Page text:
Minutes from November 15, 2016 Open Board Meeting-Rail to Redlands Update

Tuesday, November 15, 2016

Open Board of Directors Meeting

 San Bernardino Community College District
114 S. Del Rosa Drive
San Bernardino, CA 92408



Present: Deborah Barmack, Carole Beswick, Tom Brickley, Ken Coate, Ashley Gaines, Louis Goodwin, Bill Lemann, Temetry Lindsey, Mark Kaenel, John Mirau, Cid Pinedo, John Prentice, Brian Reider, Michael Rivera, Kristine Scott, Paul Shimoff and Steve von Rajcs. 

Announcements: 1) The group was saddened to learn that Jack Brown, Executive Chairman, Stater Brothers Market, died Sunday, November 13, 2016. 2) Members were reminded that the SCAQMD will hold public hearings on their proposed 2016 Air Quality Management Plan.  Hearings in our area will be held on November 17, 2016 at 9:00 a.m., Norton Events Center, 1601 E. 3rd St., San Bernardino and November 17, 2016 at 2:00 p.m., Hyatt Place Riverside Downtown, 3500 Market St., Riverside.  Members were asked to attend if possible.

M/S/P: Minutes from November 8, 2016.

John Prentice introduced Justin Fornelli, Chief of Transit & Rail Programs and Carrie Schindler, Dir. of Transit & Rail Programs-San Bernardino Associated Governments (SANBAG).

SANBAG has made significant progress this year in preparing for construction of the Redlands Passenger Rail Project which is scheduled to be operational by mid-2020. This rail project will include 26 grade crossings, 4 bridge replacements and 9 miles of rail replacement.  The following is the project timeline:

  • March 2015- Environmental clearance
  • October 2015-Start Final Design
  • October 2016-Vehicle procurement
  • Early 2017-Utility relocation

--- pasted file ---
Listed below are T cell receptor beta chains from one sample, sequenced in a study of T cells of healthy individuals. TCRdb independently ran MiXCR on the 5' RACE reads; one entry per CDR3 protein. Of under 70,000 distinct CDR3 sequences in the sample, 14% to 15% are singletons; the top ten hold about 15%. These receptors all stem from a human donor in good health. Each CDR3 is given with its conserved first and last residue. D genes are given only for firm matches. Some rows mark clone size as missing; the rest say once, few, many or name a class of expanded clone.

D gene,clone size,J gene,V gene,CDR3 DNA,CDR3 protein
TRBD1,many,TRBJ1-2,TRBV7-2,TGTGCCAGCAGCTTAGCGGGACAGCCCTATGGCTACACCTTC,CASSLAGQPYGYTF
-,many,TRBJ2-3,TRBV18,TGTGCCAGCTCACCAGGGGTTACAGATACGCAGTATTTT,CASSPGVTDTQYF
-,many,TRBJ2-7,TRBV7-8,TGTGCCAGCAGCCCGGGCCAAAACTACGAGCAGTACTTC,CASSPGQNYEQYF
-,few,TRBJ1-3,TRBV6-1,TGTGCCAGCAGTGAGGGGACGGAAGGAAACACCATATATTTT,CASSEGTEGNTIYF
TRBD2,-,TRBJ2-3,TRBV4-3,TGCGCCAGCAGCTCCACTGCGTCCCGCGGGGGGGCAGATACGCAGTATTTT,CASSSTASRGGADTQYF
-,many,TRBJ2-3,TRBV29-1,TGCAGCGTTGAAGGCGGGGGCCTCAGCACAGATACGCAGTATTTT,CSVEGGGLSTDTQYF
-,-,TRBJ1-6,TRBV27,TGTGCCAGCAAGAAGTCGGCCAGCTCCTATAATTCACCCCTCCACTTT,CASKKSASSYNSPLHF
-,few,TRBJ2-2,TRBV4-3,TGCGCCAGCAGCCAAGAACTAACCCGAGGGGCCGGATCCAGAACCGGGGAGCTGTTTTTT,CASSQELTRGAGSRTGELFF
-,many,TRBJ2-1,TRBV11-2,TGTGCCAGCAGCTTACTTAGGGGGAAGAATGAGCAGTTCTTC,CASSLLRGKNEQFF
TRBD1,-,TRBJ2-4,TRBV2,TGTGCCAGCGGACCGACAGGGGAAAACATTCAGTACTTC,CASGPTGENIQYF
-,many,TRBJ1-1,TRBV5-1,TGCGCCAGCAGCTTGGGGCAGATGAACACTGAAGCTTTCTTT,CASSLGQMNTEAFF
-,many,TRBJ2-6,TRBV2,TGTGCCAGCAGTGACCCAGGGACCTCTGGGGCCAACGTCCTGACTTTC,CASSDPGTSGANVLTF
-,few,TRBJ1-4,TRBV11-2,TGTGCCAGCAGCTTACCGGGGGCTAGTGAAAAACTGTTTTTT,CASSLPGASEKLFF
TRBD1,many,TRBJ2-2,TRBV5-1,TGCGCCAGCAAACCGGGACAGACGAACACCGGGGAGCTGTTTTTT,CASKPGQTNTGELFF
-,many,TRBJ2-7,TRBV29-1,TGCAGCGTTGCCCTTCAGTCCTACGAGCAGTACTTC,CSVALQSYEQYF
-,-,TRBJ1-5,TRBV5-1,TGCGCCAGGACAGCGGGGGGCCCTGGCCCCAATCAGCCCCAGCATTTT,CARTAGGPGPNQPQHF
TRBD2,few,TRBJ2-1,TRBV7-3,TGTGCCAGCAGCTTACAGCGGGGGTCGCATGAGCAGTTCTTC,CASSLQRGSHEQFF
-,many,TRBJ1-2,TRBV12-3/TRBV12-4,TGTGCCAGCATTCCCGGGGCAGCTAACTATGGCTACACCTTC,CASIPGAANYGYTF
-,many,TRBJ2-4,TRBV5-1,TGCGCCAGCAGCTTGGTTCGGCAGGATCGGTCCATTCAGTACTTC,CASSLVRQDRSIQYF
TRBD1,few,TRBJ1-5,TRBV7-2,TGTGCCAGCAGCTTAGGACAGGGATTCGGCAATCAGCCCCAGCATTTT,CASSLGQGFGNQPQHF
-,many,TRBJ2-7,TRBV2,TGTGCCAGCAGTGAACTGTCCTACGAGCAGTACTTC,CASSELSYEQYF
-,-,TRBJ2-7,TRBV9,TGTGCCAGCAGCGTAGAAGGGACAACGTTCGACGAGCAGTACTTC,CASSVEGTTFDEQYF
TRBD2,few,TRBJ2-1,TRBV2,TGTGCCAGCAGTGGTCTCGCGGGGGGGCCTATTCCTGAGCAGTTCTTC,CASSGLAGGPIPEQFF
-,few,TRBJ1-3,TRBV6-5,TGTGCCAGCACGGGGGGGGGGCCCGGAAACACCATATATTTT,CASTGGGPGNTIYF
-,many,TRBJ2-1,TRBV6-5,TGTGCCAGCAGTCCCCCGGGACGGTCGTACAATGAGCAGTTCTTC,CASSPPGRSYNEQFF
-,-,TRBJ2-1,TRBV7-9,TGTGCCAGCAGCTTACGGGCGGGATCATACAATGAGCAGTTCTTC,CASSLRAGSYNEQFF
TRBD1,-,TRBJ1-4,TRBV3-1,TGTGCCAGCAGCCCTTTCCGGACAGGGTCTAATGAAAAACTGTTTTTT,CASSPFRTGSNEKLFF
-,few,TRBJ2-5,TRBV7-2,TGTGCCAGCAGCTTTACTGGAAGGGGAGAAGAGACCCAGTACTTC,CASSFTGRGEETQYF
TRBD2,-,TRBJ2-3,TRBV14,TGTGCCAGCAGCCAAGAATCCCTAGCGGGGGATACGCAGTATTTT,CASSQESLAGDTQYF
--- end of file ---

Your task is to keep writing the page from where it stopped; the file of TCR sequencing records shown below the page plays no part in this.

• Mid 2017-Mainline construction
  • Mid 2020-Start operations

The rail route will run from the San Bernardino Transit Center on E Street to, the New York Street Station (by ESRI), to downtown Redlands (adjacent to the old train depot), ending at the University of Redlands. The design of the stations will reflect the neighboring area.  The station at ESRI will blend nicely with the surrounding ESRI campus and the downtown station will use a craftsman style building reflecting the historic nature of the city.  The station at the University of Redlands will directly tie into the architecture of the university and provide an impressive entry to the campus.  All stations will have security cameras, and they are pursuing a contract with the Sheriff’s Department for station security.

The equipment used will be a diesel multiple unit (DMU) train. These trains have the power unit in the center of the train and have the look and feel of a light rail vehicle but are crash compliant and have the ability to run on the rail lines with heavier passenger and cargos trains. They are cleaner, quieter, more efficient and cheaper to operate than heavier diesel units.  Much like light rail vehicles DMU trains are able to stop and start quickly which is important for commuter trains.  The DMU trains will be equipped with positive train control (PTC), and the power unit can be swapped out in the future with battery or other power sources as technology progresses.

The capacity of the train is 150-160 people, and projection for ridership is 2,000 boarding’s per day. The expected schedule would run every 30 minutes in the heavy morning and evening commute times and run every hour during the rest of the day.   Traffic stops at the grade crossings are expected to take one minute per train.  Federal safety rules require train operators to blow the horn about a quarter-mile before entering a crossing. In order to mitigate the effects of train horn noise, “Quiet Zones” will be established for the Redlands Rail.  In a quiet zone, railroads have been directed to cease the routine sounding of horns when approaching the road-rail grade crossings. Train horns may still be used in emergency situations or to comply with other Federal regulations.  It has been decades since rail tracks were used in this area.  Consequently, public education will play a strong role as pedestrians and drivers will need to be reminded and aware of the train.

The project cost of $285.5M is funded in part by Measure I (the half-cent sales tax collected in the county for transportation improvements), a recent federal TIGER grant of $8.7M, and $9.2M from State cap and trade program.

A Q & A period followed.

Meeting was adjourned at 8:30 a.m.